Whether you’re telling a client the project is delayed, asking for a pay rise or dealing with a challenging colleague, handling difficult conversations at work is an inevitable part of any job.
As part of a programme of events designed to support recent graduates, Grace Louisy (BA International Relations with Year Abroad, 2016) and Theo Rutherford (BEng Computer Systems Engineering, 2010) shared their advice for managing "elephant in the office" conversations.
Grace, Head of Operations at Headbox, shared her personal experience of having a challenging conversation with her manager and how she approached it. She says: 'I reminded myself that it is a conversation, not a confrontation. I made sure I was well prepared and carefully formulated what I wanted to say. I had clear and factual examples before the conversation.
'I think it's important to always have empathy with the person who you are speaking to. I approached it with kindness and gave them the benefit of the doubt. It was a turning point and our relationship improved afterwards.'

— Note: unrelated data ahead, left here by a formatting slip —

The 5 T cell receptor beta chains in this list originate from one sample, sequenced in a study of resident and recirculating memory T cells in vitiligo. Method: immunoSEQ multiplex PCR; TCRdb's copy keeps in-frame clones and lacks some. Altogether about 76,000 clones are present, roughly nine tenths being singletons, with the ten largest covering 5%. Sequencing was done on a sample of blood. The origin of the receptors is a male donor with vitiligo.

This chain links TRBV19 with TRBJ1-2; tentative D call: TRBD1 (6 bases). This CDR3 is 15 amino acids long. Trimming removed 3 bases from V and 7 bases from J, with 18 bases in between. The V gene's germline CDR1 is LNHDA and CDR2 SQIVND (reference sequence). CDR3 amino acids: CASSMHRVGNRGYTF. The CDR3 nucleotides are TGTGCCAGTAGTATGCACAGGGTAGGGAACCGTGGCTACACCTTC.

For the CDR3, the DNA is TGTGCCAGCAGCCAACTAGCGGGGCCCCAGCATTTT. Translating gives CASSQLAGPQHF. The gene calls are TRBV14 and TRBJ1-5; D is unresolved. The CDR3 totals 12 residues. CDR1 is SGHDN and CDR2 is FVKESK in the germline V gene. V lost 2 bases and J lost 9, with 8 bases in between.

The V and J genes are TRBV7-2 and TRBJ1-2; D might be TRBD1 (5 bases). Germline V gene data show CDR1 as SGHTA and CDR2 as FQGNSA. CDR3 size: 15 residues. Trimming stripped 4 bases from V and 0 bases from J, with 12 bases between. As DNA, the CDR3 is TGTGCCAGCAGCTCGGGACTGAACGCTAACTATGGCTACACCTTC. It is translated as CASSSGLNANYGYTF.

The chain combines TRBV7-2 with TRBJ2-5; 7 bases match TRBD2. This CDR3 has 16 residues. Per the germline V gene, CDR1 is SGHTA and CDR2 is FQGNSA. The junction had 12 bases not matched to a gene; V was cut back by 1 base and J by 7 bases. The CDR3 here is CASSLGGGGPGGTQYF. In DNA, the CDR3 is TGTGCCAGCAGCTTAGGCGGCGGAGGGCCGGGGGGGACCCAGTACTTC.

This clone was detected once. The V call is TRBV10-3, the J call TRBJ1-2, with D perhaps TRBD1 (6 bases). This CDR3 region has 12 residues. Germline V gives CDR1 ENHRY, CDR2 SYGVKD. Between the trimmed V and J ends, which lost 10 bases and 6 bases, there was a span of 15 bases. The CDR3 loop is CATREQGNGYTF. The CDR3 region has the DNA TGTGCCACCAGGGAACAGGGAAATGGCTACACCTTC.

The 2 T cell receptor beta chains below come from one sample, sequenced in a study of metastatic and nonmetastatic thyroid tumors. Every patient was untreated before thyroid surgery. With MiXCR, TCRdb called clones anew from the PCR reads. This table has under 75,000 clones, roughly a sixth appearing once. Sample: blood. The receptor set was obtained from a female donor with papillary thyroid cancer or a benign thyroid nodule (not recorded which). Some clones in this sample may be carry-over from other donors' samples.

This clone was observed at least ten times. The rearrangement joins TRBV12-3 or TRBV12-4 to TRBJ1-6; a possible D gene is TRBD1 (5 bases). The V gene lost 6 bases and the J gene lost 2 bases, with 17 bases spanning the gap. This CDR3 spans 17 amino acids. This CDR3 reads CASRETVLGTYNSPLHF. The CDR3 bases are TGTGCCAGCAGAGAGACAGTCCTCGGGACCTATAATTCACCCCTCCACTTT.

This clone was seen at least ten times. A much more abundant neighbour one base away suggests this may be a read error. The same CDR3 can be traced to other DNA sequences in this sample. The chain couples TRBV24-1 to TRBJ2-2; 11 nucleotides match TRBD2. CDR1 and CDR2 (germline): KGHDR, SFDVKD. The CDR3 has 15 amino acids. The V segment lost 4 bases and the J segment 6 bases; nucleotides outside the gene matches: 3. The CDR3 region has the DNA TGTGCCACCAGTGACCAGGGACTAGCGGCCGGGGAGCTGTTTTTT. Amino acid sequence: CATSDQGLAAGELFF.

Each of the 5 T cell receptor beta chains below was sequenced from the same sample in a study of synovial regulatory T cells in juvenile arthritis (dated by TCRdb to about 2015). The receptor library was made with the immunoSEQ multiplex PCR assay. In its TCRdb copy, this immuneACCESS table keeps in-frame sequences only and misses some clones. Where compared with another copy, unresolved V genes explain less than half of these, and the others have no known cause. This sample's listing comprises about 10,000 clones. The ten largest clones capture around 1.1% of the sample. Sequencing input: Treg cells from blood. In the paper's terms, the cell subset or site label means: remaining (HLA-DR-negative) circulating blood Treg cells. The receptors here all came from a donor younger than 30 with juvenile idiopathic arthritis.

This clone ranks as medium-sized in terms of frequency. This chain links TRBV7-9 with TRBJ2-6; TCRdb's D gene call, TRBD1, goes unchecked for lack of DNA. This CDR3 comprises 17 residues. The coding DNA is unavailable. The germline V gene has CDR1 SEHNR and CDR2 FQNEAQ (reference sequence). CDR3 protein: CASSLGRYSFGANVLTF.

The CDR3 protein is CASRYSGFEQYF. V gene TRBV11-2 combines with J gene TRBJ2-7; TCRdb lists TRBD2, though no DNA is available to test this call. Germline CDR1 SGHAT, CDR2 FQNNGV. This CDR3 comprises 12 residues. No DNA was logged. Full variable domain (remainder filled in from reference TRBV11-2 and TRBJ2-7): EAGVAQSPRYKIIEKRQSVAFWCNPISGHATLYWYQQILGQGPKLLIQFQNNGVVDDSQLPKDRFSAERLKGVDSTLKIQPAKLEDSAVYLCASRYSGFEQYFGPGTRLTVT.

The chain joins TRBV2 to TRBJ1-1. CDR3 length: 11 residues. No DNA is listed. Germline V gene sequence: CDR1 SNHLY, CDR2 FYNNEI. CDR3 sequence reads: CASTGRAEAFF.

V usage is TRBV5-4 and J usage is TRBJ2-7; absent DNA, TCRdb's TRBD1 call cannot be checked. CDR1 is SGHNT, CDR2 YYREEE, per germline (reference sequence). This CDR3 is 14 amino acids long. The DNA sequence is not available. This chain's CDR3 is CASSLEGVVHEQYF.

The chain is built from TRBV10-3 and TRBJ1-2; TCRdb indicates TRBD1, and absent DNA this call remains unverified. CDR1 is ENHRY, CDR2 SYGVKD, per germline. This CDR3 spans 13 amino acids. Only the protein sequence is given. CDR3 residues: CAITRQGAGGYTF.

Theo, Engineering Manager at Gen™, explained that early in his career he didn't always feel that he handled difficult conversations well and has since learned a lot.
He says: 'It's important to be clear, confident and authentic with what your expectations are for the conversation. Also, you should not have difficult conversations in person while angry, nor send an email while angry. It's best to write the email, sleep on it and review it the next day.
'If you are in a more junior role, don't feel that you have to accept the situation as it is. Work out what you want, come prepared and have that conversation.'